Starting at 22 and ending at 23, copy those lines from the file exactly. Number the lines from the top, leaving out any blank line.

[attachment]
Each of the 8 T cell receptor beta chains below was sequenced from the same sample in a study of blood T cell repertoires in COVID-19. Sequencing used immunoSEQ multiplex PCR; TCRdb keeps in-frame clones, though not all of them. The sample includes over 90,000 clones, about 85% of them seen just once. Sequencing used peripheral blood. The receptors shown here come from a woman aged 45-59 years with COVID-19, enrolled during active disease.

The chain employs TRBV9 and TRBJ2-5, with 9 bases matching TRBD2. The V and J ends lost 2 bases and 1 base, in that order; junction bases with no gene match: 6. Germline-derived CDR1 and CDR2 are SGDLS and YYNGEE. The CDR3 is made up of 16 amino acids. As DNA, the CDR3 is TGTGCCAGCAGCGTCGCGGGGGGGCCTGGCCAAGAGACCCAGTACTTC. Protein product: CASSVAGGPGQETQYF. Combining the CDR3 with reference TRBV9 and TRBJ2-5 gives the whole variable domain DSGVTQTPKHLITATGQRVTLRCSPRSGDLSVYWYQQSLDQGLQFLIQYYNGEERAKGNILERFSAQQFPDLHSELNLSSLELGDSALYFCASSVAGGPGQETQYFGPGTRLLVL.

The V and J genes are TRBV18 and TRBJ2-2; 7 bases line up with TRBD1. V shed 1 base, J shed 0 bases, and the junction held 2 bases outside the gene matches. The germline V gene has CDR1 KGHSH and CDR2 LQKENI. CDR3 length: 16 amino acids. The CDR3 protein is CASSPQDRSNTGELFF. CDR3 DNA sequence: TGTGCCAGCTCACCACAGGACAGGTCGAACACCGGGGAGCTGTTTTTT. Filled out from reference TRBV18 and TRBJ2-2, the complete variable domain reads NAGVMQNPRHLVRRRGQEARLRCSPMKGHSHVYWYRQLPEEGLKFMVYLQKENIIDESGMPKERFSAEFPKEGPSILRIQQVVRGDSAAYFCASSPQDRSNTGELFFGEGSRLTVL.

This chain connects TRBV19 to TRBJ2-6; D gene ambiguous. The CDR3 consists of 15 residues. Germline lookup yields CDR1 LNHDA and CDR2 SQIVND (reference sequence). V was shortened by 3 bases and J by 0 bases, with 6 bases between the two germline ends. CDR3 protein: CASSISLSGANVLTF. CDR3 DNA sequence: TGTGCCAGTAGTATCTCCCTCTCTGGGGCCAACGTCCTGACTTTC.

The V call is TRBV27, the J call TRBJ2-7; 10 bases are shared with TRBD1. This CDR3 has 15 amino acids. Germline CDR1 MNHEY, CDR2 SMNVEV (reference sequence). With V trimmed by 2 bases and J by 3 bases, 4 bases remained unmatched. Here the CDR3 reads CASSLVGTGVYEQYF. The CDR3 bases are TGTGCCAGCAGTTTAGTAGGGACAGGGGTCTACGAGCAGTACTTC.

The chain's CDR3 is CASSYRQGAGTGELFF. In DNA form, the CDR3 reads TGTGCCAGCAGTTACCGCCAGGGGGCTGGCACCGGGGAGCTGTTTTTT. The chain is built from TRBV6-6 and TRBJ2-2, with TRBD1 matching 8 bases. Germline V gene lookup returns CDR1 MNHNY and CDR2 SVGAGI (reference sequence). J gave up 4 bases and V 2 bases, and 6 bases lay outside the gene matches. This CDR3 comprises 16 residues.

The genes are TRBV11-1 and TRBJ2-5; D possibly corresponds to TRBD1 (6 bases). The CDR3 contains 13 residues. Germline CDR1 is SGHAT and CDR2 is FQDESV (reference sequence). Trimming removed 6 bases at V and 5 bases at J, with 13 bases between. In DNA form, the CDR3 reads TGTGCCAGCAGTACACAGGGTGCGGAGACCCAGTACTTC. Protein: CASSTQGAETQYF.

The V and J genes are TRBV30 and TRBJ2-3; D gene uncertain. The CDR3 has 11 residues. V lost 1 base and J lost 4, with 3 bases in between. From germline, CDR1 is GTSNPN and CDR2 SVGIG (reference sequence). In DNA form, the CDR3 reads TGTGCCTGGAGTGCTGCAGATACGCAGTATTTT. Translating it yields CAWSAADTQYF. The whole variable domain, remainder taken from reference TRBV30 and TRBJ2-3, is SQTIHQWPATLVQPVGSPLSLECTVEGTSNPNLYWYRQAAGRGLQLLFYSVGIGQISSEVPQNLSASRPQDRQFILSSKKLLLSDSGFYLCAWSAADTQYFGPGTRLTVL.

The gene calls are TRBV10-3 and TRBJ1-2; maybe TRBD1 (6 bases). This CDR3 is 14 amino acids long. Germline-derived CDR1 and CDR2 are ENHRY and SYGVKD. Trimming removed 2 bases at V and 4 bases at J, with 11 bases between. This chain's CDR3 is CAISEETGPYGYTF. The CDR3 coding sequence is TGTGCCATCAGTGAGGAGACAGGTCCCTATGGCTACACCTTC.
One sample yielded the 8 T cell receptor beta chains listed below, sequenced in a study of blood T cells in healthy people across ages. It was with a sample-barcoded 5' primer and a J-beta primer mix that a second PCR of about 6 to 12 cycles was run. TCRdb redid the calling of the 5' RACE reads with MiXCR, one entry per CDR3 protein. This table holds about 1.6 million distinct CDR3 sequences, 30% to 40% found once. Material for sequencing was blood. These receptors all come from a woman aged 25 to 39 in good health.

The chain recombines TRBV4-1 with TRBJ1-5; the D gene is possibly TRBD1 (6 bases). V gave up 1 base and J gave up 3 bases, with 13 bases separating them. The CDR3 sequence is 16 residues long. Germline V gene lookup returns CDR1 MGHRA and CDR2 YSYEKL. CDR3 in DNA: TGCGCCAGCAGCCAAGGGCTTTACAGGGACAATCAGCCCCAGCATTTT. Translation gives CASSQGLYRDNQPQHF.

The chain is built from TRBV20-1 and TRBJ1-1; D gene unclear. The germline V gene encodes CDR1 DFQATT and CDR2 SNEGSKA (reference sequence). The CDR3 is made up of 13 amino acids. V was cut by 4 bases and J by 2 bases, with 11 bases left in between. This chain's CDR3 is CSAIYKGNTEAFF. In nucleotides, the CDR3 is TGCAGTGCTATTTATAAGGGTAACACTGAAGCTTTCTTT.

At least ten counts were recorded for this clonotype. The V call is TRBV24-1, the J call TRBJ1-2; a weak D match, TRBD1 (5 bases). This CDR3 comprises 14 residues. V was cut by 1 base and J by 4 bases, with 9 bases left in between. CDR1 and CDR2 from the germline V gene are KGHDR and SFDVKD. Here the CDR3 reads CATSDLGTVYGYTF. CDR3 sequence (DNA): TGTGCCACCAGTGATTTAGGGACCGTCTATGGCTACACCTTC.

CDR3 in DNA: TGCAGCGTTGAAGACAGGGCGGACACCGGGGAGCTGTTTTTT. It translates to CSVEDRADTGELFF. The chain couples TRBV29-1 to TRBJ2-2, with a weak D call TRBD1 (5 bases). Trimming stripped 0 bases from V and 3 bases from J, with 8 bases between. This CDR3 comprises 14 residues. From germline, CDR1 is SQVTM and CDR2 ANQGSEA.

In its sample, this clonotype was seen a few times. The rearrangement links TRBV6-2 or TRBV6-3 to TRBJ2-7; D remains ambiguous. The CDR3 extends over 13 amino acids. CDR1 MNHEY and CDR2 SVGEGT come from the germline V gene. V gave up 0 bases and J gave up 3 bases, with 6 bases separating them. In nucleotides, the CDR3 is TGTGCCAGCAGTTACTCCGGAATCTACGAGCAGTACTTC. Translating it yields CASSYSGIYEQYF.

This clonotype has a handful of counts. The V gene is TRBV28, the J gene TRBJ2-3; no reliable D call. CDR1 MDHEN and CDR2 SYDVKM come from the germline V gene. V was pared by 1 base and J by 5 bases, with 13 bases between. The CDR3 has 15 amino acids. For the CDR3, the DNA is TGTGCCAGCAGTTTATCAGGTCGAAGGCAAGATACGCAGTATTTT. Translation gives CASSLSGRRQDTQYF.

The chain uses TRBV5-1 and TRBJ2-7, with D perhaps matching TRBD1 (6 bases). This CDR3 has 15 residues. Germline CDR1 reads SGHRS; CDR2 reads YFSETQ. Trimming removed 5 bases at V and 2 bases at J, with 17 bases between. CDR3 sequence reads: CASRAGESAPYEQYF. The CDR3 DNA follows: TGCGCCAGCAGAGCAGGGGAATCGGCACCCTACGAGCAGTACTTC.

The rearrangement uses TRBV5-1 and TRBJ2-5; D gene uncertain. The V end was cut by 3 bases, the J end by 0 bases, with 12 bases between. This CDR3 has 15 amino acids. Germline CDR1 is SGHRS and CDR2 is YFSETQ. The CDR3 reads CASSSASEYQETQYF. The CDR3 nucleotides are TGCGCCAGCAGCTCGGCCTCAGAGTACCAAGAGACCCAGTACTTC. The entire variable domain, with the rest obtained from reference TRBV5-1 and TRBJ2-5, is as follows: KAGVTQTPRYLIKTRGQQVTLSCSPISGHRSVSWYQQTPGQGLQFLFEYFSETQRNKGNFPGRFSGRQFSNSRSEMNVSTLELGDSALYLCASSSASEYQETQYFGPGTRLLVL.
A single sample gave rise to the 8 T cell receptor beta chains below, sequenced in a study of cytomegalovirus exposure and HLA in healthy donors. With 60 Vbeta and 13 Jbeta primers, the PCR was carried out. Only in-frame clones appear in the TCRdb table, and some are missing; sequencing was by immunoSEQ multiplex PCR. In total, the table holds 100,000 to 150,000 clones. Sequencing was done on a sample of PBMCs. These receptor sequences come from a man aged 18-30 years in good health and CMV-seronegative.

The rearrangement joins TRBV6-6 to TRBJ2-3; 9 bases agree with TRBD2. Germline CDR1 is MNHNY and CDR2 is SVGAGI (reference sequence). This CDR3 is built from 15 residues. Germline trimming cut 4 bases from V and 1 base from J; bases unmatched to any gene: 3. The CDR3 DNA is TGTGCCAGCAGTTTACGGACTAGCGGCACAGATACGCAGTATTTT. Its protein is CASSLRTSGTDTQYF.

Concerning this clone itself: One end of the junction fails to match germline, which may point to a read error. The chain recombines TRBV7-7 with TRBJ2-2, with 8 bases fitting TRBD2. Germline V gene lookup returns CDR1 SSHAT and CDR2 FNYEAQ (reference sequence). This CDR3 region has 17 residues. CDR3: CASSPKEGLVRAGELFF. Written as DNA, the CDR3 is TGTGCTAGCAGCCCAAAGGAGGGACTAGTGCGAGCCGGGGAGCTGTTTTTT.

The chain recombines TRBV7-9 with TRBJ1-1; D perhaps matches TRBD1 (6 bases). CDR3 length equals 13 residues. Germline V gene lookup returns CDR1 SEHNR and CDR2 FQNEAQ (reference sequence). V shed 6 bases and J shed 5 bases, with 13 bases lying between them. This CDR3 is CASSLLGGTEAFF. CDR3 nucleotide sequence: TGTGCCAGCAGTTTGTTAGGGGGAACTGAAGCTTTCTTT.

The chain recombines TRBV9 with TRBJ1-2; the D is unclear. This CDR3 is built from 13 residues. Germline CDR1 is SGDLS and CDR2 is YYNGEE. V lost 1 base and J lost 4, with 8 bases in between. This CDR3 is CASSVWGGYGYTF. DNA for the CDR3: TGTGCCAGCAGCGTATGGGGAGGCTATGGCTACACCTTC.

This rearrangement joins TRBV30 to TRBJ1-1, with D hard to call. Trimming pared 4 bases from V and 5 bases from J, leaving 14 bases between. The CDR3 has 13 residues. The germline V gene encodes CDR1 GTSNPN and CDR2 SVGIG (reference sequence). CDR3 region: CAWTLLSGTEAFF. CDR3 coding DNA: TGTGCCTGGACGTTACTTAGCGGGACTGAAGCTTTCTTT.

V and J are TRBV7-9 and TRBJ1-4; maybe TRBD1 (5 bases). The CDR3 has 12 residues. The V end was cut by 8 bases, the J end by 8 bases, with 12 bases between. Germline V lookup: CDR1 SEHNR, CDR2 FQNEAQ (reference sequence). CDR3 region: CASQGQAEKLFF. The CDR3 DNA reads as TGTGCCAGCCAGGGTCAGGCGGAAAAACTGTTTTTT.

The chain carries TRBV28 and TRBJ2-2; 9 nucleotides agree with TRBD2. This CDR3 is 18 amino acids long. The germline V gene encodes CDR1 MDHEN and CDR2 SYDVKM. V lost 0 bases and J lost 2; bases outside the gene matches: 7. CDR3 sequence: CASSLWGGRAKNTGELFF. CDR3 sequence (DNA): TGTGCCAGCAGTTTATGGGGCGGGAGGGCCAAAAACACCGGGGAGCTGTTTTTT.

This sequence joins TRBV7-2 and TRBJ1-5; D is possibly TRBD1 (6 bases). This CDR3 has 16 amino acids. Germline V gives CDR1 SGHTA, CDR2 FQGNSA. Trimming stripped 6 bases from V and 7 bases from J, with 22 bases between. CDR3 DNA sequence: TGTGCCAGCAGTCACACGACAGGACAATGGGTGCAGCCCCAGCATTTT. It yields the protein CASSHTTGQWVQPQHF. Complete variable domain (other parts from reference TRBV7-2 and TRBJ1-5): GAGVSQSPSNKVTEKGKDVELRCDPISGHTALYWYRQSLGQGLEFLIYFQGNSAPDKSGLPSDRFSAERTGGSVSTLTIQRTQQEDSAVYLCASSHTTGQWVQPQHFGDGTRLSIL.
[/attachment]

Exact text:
The chain recombines TRBV7-9 with TRBJ1-1; D perhaps matches TRBD1 (6 bases). CDR3 length equals 13 residues. Germline V gene lookup returns CDR1 SEHNR and CDR2 FQNEAQ (reference sequence). V shed 6 bases and J shed 5 bases, with 13 bases lying between them. This CDR3 is CASSLLGGTEAFF. CDR3 nucleotide sequence: TGTGCCAGCAGTTTGTTAGGGGGAACTGAAGCTTTCTTT.

The chain recombines TRBV9 with TRBJ1-2; the D is unclear. This CDR3 is built from 13 residues. Germline CDR1 is SGDLS and CDR2 is YYNGEE. V lost 1 base and J lost 4, with 8 bases in between. This CDR3 is CASSVWGGYGYTF. DNA for the CDR3: TGTGCCAGCAGCGTATGGGGAGGCTATGGCTACACCTTC.